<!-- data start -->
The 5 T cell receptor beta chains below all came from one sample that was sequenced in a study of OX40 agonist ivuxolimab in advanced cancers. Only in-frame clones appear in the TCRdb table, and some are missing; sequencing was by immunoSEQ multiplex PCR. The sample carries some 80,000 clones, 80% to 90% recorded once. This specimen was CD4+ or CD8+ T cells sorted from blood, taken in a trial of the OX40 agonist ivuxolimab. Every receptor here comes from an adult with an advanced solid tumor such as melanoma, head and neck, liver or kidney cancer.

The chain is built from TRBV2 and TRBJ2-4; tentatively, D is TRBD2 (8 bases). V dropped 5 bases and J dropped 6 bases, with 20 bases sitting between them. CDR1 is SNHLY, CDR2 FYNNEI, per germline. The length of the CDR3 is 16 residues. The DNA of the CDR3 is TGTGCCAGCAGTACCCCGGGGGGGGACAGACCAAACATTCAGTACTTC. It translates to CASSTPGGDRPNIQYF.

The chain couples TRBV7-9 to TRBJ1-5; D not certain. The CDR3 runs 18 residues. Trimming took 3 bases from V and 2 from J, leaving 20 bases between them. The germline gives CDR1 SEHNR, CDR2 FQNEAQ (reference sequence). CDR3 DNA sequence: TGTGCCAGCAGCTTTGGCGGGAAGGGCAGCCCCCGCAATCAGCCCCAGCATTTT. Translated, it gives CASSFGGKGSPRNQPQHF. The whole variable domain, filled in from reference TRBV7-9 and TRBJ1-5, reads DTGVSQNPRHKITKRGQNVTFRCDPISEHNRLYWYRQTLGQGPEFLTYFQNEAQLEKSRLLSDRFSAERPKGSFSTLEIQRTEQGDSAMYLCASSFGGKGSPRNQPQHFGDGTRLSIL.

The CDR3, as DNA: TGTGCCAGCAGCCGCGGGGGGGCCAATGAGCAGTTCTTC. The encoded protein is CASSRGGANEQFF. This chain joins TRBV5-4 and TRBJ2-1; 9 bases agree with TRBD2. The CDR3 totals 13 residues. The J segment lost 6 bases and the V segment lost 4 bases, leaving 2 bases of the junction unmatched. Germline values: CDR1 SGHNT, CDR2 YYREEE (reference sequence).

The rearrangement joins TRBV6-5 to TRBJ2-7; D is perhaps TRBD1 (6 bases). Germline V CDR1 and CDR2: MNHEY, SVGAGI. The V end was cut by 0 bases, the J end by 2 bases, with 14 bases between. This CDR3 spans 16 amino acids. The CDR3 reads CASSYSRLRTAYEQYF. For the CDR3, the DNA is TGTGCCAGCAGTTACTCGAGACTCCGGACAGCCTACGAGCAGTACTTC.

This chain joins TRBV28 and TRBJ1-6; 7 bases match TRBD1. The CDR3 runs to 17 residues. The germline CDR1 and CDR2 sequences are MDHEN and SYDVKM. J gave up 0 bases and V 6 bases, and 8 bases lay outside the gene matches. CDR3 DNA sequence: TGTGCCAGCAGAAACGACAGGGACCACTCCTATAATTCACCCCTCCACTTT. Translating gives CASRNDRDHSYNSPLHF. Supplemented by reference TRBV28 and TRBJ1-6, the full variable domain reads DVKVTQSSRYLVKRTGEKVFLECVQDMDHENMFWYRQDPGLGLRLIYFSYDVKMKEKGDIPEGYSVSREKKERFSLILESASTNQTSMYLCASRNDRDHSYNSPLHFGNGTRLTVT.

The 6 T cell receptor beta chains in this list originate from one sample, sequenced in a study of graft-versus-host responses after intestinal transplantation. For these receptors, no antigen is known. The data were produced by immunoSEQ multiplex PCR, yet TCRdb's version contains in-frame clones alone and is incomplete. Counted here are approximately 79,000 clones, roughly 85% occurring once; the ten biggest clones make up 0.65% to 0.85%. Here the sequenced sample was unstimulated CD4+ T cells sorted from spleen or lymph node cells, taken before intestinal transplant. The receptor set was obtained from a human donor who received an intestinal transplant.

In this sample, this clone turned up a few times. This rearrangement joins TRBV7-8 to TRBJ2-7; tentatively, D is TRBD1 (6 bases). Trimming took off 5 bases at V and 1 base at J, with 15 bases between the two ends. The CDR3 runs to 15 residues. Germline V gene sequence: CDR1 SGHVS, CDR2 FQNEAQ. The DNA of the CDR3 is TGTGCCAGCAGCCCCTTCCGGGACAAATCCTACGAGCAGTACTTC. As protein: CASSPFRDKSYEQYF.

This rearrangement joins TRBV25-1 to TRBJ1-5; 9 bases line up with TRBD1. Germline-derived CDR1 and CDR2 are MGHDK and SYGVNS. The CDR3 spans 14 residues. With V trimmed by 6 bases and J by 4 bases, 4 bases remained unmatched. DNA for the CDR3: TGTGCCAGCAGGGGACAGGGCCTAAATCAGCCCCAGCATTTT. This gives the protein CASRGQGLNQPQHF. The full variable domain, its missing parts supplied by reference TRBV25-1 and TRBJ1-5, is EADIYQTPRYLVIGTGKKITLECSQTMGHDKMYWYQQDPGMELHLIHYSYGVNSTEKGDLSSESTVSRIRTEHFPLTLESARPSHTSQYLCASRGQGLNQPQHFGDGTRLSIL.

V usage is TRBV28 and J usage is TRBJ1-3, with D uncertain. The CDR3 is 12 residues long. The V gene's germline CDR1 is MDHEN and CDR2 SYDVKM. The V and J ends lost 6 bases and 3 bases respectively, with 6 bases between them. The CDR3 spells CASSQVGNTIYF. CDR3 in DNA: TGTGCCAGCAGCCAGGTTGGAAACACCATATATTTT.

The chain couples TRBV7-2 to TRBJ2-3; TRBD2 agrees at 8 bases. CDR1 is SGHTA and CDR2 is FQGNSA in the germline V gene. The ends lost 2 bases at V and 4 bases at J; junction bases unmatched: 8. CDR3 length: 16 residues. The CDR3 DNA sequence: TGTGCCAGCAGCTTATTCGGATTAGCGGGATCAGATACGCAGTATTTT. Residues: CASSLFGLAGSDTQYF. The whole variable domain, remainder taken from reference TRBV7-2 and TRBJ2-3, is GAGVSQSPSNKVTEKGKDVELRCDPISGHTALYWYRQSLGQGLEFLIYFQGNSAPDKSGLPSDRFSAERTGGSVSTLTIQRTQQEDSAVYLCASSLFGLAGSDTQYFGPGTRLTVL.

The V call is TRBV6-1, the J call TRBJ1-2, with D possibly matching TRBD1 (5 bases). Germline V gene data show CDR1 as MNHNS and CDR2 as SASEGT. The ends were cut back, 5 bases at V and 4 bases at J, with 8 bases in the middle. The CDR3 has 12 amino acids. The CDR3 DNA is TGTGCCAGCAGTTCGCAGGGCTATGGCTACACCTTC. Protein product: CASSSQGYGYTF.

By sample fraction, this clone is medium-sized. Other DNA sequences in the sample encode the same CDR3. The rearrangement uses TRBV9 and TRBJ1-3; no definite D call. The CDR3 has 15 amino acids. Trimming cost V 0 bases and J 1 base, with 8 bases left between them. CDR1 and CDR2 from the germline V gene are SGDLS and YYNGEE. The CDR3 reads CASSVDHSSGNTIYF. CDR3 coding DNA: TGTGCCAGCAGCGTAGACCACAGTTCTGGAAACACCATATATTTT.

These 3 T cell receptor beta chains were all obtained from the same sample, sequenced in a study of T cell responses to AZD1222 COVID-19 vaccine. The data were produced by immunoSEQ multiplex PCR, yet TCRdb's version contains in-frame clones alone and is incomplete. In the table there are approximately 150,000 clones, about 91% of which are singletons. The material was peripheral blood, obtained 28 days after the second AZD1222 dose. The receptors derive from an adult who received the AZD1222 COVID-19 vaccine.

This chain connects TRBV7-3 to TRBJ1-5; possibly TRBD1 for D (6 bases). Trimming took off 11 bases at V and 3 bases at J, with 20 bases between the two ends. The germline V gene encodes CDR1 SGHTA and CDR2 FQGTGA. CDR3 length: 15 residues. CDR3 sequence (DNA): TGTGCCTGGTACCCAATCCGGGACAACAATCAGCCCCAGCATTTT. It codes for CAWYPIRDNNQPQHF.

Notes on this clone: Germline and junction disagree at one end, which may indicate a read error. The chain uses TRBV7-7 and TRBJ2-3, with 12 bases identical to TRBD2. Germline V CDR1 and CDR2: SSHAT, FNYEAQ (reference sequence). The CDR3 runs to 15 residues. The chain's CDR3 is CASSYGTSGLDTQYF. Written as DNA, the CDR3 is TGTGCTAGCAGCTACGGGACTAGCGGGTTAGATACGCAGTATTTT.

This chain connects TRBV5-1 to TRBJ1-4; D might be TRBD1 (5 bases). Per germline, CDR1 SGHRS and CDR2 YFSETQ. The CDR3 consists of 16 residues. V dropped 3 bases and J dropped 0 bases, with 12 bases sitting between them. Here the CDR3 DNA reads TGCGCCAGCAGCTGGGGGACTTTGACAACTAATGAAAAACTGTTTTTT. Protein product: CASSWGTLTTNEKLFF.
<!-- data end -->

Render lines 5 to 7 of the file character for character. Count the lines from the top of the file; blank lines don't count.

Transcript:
The rearrangement joins TRBV6-5 to TRBJ2-7; D is perhaps TRBD1 (6 bases). Germline V CDR1 and CDR2: MNHEY, SVGAGI. The V end was cut by 0 bases, the J end by 2 bases, with 14 bases between. This CDR3 spans 16 amino acids. The CDR3 reads CASSYSRLRTAYEQYF. For the CDR3, the DNA is TGTGCCAGCAGTTACTCGAGACTCCGGACAGCCTACGAGCAGTACTTC.

This chain joins TRBV28 and TRBJ1-6; 7 bases match TRBD1. The CDR3 runs to 17 residues. The germline CDR1 and CDR2 sequences are MDHEN and SYDVKM. J gave up 0 bases and V 6 bases, and 8 bases lay outside the gene matches. CDR3 DNA sequence: TGTGCCAGCAGAAACGACAGGGACCACTCCTATAATTCACCCCTCCACTTT. Translating gives CASRNDRDHSYNSPLHF. Supplemented by reference TRBV28 and TRBJ1-6, the full variable domain reads DVKVTQSSRYLVKRTGEKVFLECVQDMDHENMFWYRQDPGLGLRLIYFSYDVKMKEKGDIPEGYSVSREKKERFSLILESASTNQTSMYLCASRNDRDHSYNSPLHFGNGTRLTVT.

The 6 T cell receptor beta chains in this list originate from one sample, sequenced in a study of graft-versus-host responses after intestinal transplantation. For these receptors, no antigen is known. The data were produced by immunoSEQ multiplex PCR, yet TCRdb's version contains in-frame clones alone and is incomplete. Counted here are approximately 79,000 clones, roughly 85% occurring once; the ten biggest clones make up 0.65% to 0.85%. Here the sequenced sample was unstimulated CD4+ T cells sorted from spleen or lymph node cells, taken before intestinal transplant. The receptor set was obtained from a human donor who received an intestinal transplant.